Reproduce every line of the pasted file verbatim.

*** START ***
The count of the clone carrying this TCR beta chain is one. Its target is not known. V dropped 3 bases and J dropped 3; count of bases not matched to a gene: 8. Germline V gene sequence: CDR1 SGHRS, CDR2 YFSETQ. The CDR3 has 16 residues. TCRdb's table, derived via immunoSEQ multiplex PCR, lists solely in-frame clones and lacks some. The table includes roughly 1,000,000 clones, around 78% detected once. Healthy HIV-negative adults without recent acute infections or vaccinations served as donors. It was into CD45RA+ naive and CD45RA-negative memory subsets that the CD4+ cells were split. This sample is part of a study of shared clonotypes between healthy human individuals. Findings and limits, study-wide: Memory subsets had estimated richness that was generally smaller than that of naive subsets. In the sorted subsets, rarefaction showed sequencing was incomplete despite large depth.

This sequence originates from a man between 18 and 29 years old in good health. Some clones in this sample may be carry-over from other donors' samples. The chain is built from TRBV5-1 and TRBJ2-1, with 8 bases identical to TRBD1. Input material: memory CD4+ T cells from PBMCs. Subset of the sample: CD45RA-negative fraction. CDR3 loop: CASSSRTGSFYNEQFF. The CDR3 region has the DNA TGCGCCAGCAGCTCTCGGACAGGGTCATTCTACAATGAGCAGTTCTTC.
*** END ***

The count of the clone carrying this TCR beta chain is one. Its target is not known. V dropped 3 bases and J dropped 3; count of bases not matched to a gene: 8. Germline V gene sequence: CDR1 SGHRS, CDR2 YFSETQ. The CDR3 has 16 residues. TCRdb's table, derived via immunoSEQ multiplex PCR, lists solely in-frame clones and lacks some. The table includes roughly 1,000,000 clones, around 78% detected once. Healthy HIV-negative adults without recent acute infections or vaccinations served as donors. It was into CD45RA+ naive and CD45RA-negative memory subsets that the CD4+ cells were split. This sample is part of a study of shared clonotypes between healthy human individuals. Findings and limits, study-wide: Memory subsets had estimated richness that was generally smaller than that of naive subsets. In the sorted subsets, rarefaction showed sequencing was incomplete despite large depth.

This sequence originates from a man between 18 and 29 years old in good health. Some clones in this sample may be carry-over from other donors' samples. The chain is built from TRBV5-1 and TRBJ2-1, with 8 bases identical to TRBD1. Input material: memory CD4+ T cells from PBMCs. Subset of the sample: CD45RA-negative fraction. CDR3 loop: CASSSRTGSFYNEQFF. The CDR3 region has the DNA TGCGCCAGCAGCTCTCGGACAGGGTCATTCTACAATGAGCAGTTCTTC.